It is also important to note that transgender individuals are frequently the targets of sexual violence—not perpetrators. Half of transgender individuals are sexually abused or assaulted at some point in their lives.
Advocates for sexual assault and domestic violence survivors should follow the lead of the more than 250 sexual assault and domestic violence organizations that have opposed the passage of laws restricting transgender individuals’ access to restrooms and other gender-segregated facilities. For example, according to the National Task Force to End Sexual and Domestic Violence Against Women, “Forcing [transgender people] out of facilities consistent with the gender they live every day makes them vulnerable to assault.”
MYTH: Permitting transgender individuals to use the restroom or locker room that matches their gender identity violates the privacy rights of non-transgender people.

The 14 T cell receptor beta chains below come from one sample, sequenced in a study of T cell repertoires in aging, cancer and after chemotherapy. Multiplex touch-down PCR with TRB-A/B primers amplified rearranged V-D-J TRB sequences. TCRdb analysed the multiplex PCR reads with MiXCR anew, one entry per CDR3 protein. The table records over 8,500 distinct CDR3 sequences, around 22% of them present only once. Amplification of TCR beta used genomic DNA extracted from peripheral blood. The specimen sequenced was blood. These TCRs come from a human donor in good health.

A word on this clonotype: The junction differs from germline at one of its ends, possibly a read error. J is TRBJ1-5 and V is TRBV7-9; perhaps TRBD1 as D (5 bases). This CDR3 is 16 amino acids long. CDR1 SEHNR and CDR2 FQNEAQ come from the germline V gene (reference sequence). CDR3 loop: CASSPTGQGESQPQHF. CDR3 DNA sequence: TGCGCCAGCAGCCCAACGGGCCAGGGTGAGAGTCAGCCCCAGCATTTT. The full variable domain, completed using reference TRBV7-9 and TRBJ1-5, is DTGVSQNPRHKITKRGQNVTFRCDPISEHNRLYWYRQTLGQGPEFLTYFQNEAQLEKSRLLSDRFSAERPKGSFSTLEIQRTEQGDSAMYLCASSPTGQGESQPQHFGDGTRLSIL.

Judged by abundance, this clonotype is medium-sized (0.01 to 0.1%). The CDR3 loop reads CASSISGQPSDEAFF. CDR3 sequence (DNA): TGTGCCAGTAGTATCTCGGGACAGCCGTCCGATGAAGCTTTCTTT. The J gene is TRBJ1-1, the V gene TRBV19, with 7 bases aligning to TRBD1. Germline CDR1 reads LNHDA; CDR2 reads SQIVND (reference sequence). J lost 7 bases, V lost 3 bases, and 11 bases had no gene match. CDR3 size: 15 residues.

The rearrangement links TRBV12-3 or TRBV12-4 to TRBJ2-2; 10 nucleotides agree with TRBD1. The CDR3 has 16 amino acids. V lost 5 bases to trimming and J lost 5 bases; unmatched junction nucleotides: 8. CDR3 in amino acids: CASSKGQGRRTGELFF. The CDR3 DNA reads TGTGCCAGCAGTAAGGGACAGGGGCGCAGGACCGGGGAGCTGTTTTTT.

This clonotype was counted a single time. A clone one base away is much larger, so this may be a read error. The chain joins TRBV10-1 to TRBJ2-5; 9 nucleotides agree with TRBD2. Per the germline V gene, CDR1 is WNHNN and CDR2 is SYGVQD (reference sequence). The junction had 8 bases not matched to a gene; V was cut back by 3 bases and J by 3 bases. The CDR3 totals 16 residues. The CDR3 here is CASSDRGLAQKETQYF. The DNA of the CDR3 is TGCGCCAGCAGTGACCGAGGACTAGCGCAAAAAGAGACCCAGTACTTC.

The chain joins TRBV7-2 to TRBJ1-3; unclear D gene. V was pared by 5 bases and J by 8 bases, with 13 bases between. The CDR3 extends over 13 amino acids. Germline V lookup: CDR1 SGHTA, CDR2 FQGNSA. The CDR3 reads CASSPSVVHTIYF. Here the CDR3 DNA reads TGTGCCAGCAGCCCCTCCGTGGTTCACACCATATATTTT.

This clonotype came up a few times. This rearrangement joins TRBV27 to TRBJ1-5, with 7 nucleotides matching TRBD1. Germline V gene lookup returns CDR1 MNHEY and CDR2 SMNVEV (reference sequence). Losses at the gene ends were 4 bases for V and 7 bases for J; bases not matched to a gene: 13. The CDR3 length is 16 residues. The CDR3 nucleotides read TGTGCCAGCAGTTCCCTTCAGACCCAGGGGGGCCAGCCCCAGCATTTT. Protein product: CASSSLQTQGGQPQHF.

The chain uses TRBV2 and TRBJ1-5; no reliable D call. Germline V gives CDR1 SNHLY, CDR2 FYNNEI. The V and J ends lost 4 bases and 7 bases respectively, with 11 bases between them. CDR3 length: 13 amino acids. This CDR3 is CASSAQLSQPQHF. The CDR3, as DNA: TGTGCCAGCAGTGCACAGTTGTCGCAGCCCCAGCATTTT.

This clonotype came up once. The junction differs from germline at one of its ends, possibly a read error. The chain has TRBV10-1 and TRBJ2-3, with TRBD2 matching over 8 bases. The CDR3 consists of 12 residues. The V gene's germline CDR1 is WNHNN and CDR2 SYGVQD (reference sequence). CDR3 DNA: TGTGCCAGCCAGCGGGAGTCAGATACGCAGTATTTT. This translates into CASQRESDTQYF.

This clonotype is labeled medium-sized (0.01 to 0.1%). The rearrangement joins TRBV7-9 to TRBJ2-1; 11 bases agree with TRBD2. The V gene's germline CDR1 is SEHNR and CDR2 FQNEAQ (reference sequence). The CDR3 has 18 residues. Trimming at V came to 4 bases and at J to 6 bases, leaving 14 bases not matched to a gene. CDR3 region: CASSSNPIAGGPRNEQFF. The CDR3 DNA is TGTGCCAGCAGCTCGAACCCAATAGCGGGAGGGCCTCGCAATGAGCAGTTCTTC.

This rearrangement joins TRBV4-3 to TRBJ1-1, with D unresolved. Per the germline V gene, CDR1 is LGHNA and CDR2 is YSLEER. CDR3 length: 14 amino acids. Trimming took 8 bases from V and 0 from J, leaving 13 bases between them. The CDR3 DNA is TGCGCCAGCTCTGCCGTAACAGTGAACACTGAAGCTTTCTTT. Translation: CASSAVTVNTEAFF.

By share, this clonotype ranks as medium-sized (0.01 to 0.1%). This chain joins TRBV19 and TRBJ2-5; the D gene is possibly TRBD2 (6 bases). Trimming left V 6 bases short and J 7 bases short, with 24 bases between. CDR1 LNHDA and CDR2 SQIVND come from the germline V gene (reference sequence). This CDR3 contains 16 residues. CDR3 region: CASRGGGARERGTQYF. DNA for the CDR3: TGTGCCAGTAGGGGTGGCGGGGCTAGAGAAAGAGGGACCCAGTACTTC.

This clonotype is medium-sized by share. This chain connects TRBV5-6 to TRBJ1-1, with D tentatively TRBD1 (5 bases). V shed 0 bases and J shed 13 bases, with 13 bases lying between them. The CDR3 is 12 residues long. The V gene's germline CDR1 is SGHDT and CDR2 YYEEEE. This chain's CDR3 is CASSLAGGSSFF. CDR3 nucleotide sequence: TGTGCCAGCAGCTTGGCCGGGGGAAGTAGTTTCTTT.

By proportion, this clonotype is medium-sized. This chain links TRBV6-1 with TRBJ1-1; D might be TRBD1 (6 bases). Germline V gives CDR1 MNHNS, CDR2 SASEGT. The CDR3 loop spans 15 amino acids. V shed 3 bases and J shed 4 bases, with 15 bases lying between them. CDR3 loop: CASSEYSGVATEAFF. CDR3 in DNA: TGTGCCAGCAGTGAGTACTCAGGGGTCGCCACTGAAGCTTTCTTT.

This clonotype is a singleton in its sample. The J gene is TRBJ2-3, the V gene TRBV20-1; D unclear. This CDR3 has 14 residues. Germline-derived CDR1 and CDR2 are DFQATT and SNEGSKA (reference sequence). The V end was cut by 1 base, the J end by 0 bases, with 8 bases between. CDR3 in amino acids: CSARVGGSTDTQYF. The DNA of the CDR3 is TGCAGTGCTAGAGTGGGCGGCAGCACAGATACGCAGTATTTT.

FACT: This myth relies on two false assumptions. The first is that transgender individuals enter sex-segregated spaces looking for sexual gratification. The second is that seeing anatomical features typically associated with another gender violates privacy.
As discussed above, the first premise is factually incorrect. Transgender individuals, like everyone else, are simply using the locker room and restroom to shower, change clothes and go to the bathroom. Schools, municipalities and states that permit transgender individuals to use the facilities consistent with their gender identity report no increase in sexual assault or violent crimes.
The second premise—that seeing anatomical features typically associated with another gender violates your privacy—relies on an interpretation of privacy that exceeds its accepted meaning. Privacy is generally thought of as a right to keep certain information or aspects of ourselves from being disclosed. It is not a right to never see bodies that are unfamiliar or look different from one’s own.